Security policies: making them work for you – Part 2
In the first of this two part article, the discussion centered around the creation of IT security policies and why there often is strong resistance to their existence and implementation. Successfully implementing IT security polices goes beyond the technology and encompasses an understanding of organizational structures and workplace psychology.
In the second part, I will be expanding a bit more on the importance of communication and how some common sense approaches to their implementation within the organization can make a difference.
KISS – keep it short and simple
Brevity is key to communication and if something can be said in a one-page document then do not write two or three. As much as the security manager may want to go into detail, remember that employees (and readers in general) have a short attention span; they will read the two first paragraphs and skip texts with language they find hard to understand.
Security policies are there to be followed so security managers should not complicate procedures or the requirements if employees are going to find difficulty to comply. Put yourself in an employee’s shoes and ask: “Can I comply with this?” If you can’t, then don’t expect others to.
Employees have a job to do. They are paid to get work done, properly and within an established timeframe. Security policies should strengthen security without hindering their job. Policies, when possible, should be integrated into business processes, otherwise employees will find ways around them to do their job. If an employee has to choose between doing a good job and complying with a security policy, that employee will choose the former – no matter what.
Big Brother is looking
If employees only see security policies as an attempt by the IT department to police their activity, then the whole scope of those policies is defeated. Through a constructive approach to security and what is acceptable user activity, security managers can integrate these policies into the corporate understanding of security, data security and an improved all-round working experience. If the ‘security is there to secure your activity at work’ message gets through, then security policies will be seen as a contributing factor and not another Big Brother exercise initiated by the IT department and supported by management.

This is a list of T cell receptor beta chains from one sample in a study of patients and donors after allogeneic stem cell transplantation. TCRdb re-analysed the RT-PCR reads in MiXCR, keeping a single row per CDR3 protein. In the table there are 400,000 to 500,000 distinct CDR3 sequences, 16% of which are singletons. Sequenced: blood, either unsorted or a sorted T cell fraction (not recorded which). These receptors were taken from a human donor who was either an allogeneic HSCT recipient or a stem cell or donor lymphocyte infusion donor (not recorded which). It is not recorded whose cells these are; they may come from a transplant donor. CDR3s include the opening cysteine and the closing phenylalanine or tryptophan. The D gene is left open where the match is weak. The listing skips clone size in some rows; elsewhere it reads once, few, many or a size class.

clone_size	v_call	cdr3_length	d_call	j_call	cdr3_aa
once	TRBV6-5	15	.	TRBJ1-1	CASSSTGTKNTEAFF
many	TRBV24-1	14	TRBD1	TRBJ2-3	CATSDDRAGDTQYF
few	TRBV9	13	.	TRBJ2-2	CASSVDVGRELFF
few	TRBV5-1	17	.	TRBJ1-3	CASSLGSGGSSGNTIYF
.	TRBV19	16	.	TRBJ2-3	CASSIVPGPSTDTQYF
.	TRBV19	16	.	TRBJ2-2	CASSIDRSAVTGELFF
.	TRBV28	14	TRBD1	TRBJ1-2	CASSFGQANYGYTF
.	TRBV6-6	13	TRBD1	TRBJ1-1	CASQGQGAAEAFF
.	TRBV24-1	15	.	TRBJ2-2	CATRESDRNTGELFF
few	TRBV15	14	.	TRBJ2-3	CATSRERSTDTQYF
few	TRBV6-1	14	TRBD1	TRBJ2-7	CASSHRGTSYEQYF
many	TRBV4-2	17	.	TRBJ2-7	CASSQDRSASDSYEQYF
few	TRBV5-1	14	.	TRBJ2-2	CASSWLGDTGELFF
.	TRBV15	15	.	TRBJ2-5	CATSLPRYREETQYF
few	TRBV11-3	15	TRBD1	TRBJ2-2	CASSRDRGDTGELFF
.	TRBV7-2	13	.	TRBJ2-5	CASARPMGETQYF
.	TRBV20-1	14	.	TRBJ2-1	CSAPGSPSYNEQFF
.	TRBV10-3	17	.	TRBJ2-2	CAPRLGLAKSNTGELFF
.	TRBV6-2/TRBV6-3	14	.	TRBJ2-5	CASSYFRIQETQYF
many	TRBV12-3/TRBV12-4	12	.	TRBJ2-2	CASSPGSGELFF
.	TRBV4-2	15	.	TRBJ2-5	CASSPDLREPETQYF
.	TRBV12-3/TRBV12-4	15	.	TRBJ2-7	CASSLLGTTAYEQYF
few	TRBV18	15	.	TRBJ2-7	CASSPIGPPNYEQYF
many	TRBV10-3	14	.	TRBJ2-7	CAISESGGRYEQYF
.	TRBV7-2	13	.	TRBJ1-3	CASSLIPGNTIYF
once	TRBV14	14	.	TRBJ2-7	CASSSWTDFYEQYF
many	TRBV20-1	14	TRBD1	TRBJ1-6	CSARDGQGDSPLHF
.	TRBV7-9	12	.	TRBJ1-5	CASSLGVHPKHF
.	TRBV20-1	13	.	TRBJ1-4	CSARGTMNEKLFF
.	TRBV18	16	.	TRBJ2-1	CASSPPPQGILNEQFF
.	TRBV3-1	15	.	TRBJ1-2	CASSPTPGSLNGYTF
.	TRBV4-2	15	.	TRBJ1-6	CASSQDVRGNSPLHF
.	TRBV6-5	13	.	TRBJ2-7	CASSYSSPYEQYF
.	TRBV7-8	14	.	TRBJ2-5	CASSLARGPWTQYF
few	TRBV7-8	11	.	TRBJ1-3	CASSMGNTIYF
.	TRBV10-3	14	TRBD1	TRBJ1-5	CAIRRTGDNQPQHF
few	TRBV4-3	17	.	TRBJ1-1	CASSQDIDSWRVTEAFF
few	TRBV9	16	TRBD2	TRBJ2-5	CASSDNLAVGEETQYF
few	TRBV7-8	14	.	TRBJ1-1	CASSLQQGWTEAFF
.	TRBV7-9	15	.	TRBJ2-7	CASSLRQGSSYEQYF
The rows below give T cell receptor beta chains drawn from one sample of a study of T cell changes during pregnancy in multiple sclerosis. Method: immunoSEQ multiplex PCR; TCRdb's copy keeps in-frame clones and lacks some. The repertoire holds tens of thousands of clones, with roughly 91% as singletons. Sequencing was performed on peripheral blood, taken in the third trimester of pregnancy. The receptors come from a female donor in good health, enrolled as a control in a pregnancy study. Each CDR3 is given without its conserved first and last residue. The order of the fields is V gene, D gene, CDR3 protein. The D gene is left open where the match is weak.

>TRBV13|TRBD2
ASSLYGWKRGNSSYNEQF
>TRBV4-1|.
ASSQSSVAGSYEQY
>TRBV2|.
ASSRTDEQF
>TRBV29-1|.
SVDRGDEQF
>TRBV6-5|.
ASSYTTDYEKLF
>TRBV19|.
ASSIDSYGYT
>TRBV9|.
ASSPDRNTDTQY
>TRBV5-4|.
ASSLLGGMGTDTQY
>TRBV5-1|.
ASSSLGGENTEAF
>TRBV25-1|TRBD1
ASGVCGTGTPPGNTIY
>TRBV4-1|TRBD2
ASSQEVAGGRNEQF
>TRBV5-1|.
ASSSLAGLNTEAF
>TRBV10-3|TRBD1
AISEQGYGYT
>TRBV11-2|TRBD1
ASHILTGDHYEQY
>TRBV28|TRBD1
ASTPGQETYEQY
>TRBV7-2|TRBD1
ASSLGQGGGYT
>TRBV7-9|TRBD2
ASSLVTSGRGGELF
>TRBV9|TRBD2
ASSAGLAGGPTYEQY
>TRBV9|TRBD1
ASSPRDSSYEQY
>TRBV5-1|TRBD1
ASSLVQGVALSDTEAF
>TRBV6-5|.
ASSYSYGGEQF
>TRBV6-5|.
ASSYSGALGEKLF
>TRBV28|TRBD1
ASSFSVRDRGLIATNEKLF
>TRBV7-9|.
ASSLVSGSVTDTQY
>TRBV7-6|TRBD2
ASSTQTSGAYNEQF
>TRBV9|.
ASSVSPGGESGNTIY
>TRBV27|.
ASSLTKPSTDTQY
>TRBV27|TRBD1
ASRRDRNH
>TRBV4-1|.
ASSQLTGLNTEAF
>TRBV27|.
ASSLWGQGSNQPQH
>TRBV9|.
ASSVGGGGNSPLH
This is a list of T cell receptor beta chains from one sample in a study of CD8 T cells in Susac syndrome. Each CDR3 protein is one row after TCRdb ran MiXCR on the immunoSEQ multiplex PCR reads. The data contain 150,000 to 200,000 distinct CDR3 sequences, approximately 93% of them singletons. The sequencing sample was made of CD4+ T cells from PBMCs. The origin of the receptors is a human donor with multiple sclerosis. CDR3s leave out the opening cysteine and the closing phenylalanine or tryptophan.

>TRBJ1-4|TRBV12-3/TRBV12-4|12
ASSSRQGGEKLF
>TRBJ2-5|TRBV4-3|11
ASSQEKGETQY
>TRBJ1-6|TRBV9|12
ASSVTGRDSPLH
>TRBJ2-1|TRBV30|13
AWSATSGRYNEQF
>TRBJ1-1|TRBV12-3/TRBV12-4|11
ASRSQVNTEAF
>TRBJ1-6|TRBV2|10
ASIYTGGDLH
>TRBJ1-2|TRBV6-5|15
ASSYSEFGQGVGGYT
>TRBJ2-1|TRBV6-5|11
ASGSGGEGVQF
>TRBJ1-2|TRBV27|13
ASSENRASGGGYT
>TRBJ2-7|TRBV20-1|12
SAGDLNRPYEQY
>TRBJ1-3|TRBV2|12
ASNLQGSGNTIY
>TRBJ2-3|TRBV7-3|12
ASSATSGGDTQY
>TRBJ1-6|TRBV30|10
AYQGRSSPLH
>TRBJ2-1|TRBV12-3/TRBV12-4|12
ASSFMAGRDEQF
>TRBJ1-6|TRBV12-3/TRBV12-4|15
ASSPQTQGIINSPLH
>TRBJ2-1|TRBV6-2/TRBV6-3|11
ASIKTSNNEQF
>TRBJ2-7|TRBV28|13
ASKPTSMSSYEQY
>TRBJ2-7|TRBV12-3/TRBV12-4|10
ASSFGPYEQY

Set an example
If security policies are going to be implemented, make sure that they are applied to everyone in the organization. If a policy states that only authorized personnel can access the server room, the directors or the CEO – who have no reason to be there anyway – should not be given access. When lower grade employees see that management has to follow the same rules, there will be a greater chance they will comply with the policies.
Cater for different groups
Policies should be adopted and designed to target different groups of users. Whilst retaining the same message, security policies often need to be presented in a different format to users.
Security is not a static process and policies may need to be changed or amended over time. Any changes and newly implemented policies need to be communicated to employees on a regular basis. This could either occur through the organization’s annual training program or via the corporate newsletter. For smaller organizations, an email should be sufficient.
Are they manageable?
How many policies do employees have to comply with? Ten, 20 or more? The more security policies an organization tries to implement, the greater the risk that some of them (if not all) will be ignored. Reducing the number to say a dozen or less and applying them properly will make it easier for users to comply with (and bother to read them).
IT security policies are indispensable for an organization. They give structure to the organization’s efforts to secure data and help to instill a strong of sense of responsibility among the workforce. A proper security policy creation process coupled with an employee awareness program will dispel any negative ideas employees may have, allow the organization to function at a more productive level and reduce the possibilities of disruption and damage to a minimum.